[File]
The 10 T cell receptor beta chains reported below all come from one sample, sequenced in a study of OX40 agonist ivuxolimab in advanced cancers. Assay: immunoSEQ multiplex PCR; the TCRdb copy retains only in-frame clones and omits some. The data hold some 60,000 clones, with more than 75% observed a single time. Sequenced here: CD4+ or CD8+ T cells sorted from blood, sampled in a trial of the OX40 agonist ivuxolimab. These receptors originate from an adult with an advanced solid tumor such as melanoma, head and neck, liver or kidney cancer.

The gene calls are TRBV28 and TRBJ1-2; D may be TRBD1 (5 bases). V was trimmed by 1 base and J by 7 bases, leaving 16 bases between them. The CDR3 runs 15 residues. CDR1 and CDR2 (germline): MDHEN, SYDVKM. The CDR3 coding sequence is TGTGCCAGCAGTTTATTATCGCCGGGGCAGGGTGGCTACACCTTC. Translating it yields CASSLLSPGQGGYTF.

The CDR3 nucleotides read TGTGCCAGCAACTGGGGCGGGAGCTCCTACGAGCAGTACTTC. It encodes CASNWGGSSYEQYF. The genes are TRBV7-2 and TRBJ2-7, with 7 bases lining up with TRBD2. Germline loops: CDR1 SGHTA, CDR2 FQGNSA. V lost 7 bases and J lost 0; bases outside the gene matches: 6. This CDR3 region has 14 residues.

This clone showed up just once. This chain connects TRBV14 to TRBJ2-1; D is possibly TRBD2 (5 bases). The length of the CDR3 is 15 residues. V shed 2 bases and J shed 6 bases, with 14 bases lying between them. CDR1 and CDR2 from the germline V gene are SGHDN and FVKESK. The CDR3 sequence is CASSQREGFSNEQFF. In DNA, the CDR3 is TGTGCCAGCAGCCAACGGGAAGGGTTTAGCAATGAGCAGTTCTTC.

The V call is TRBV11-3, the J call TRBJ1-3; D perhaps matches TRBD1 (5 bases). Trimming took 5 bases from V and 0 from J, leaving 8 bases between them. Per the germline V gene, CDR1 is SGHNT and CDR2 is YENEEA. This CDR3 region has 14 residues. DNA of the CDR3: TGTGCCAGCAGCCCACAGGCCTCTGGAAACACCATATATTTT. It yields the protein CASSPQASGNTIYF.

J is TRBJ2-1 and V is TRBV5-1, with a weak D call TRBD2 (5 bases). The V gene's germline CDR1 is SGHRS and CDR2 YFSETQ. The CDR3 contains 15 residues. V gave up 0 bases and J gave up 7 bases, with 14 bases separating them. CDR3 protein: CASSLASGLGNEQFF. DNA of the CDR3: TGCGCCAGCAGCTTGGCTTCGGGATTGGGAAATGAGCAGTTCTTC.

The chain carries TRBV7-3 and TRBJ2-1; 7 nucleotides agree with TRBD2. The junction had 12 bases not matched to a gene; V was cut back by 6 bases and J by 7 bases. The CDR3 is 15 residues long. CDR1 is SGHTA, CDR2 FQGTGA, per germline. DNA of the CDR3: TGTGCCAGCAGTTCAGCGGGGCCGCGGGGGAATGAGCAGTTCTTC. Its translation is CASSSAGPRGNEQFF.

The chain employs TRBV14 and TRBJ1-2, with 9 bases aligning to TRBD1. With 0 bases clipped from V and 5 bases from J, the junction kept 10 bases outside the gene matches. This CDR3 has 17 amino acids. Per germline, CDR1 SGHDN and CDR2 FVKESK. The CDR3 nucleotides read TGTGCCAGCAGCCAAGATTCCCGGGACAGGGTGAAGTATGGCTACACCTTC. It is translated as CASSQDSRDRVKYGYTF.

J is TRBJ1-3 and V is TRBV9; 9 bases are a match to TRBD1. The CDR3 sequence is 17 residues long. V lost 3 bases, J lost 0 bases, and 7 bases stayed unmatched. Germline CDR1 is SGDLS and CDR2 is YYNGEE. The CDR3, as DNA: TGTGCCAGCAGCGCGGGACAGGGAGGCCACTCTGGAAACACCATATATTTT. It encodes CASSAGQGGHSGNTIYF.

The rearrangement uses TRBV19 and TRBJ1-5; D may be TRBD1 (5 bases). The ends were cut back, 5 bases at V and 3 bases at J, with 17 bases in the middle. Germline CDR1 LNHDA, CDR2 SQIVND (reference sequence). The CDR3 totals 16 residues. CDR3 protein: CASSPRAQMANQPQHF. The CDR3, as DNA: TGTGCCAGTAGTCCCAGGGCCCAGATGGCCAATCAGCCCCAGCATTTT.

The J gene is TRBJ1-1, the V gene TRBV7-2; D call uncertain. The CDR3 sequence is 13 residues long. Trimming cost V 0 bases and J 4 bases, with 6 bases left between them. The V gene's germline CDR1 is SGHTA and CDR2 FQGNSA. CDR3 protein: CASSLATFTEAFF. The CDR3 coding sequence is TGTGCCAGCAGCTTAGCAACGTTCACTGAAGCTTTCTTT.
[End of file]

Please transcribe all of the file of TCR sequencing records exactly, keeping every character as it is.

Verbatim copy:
The 10 T cell receptor beta chains reported below all come from one sample, sequenced in a study of OX40 agonist ivuxolimab in advanced cancers. Assay: immunoSEQ multiplex PCR; the TCRdb copy retains only in-frame clones and omits some. The data hold some 60,000 clones, with more than 75% observed a single time. Sequenced here: CD4+ or CD8+ T cells sorted from blood, sampled in a trial of the OX40 agonist ivuxolimab. These receptors originate from an adult with an advanced solid tumor such as melanoma, head and neck, liver or kidney cancer.

The gene calls are TRBV28 and TRBJ1-2; D may be TRBD1 (5 bases). V was trimmed by 1 base and J by 7 bases, leaving 16 bases between them. The CDR3 runs 15 residues. CDR1 and CDR2 (germline): MDHEN, SYDVKM. The CDR3 coding sequence is TGTGCCAGCAGTTTATTATCGCCGGGGCAGGGTGGCTACACCTTC. Translating it yields CASSLLSPGQGGYTF.

The CDR3 nucleotides read TGTGCCAGCAACTGGGGCGGGAGCTCCTACGAGCAGTACTTC. It encodes CASNWGGSSYEQYF. The genes are TRBV7-2 and TRBJ2-7, with 7 bases lining up with TRBD2. Germline loops: CDR1 SGHTA, CDR2 FQGNSA. V lost 7 bases and J lost 0; bases outside the gene matches: 6. This CDR3 region has 14 residues.

This clone showed up just once. This chain connects TRBV14 to TRBJ2-1; D is possibly TRBD2 (5 bases). The length of the CDR3 is 15 residues. V shed 2 bases and J shed 6 bases, with 14 bases lying between them. CDR1 and CDR2 from the germline V gene are SGHDN and FVKESK. The CDR3 sequence is CASSQREGFSNEQFF. In DNA, the CDR3 is TGTGCCAGCAGCCAACGGGAAGGGTTTAGCAATGAGCAGTTCTTC.

The V call is TRBV11-3, the J call TRBJ1-3; D perhaps matches TRBD1 (5 bases). Trimming took 5 bases from V and 0 from J, leaving 8 bases between them. Per the germline V gene, CDR1 is SGHNT and CDR2 is YENEEA. This CDR3 region has 14 residues. DNA of the CDR3: TGTGCCAGCAGCCCACAGGCCTCTGGAAACACCATATATTTT. It yields the protein CASSPQASGNTIYF.

J is TRBJ2-1 and V is TRBV5-1, with a weak D call TRBD2 (5 bases). The V gene's germline CDR1 is SGHRS and CDR2 YFSETQ. The CDR3 contains 15 residues. V gave up 0 bases and J gave up 7 bases, with 14 bases separating them. CDR3 protein: CASSLASGLGNEQFF. DNA of the CDR3: TGCGCCAGCAGCTTGGCTTCGGGATTGGGAAATGAGCAGTTCTTC.

The chain carries TRBV7-3 and TRBJ2-1; 7 nucleotides agree with TRBD2. The junction had 12 bases not matched to a gene; V was cut back by 6 bases and J by 7 bases. The CDR3 is 15 residues long. CDR1 is SGHTA, CDR2 FQGTGA, per germline. DNA of the CDR3: TGTGCCAGCAGTTCAGCGGGGCCGCGGGGGAATGAGCAGTTCTTC. Its translation is CASSSAGPRGNEQFF.

The chain employs TRBV14 and TRBJ1-2, with 9 bases aligning to TRBD1. With 0 bases clipped from V and 5 bases from J, the junction kept 10 bases outside the gene matches. This CDR3 has 17 amino acids. Per germline, CDR1 SGHDN and CDR2 FVKESK. The CDR3 nucleotides read TGTGCCAGCAGCCAAGATTCCCGGGACAGGGTGAAGTATGGCTACACCTTC. It is translated as CASSQDSRDRVKYGYTF.

J is TRBJ1-3 and V is TRBV9; 9 bases are a match to TRBD1. The CDR3 sequence is 17 residues long. V lost 3 bases, J lost 0 bases, and 7 bases stayed unmatched. Germline CDR1 is SGDLS and CDR2 is YYNGEE. The CDR3, as DNA: TGTGCCAGCAGCGCGGGACAGGGAGGCCACTCTGGAAACACCATATATTTT. It encodes CASSAGQGGHSGNTIYF.

The rearrangement uses TRBV19 and TRBJ1-5; D may be TRBD1 (5 bases). The ends were cut back, 5 bases at V and 3 bases at J, with 17 bases in the middle. Germline CDR1 LNHDA, CDR2 SQIVND (reference sequence). The CDR3 totals 16 residues. CDR3 protein: CASSPRAQMANQPQHF. The CDR3, as DNA: TGTGCCAGTAGTCCCAGGGCCCAGATGGCCAATCAGCCCCAGCATTTT.

The J gene is TRBJ1-1, the V gene TRBV7-2; D call uncertain. The CDR3 sequence is 13 residues long. Trimming cost V 0 bases and J 4 bases, with 6 bases left between them. The V gene's germline CDR1 is SGHTA and CDR2 FQGNSA. CDR3 protein: CASSLATFTEAFF. The CDR3 coding sequence is TGTGCCAGCAGCTTAGCAACGTTCACTGAAGCTTTCTTT.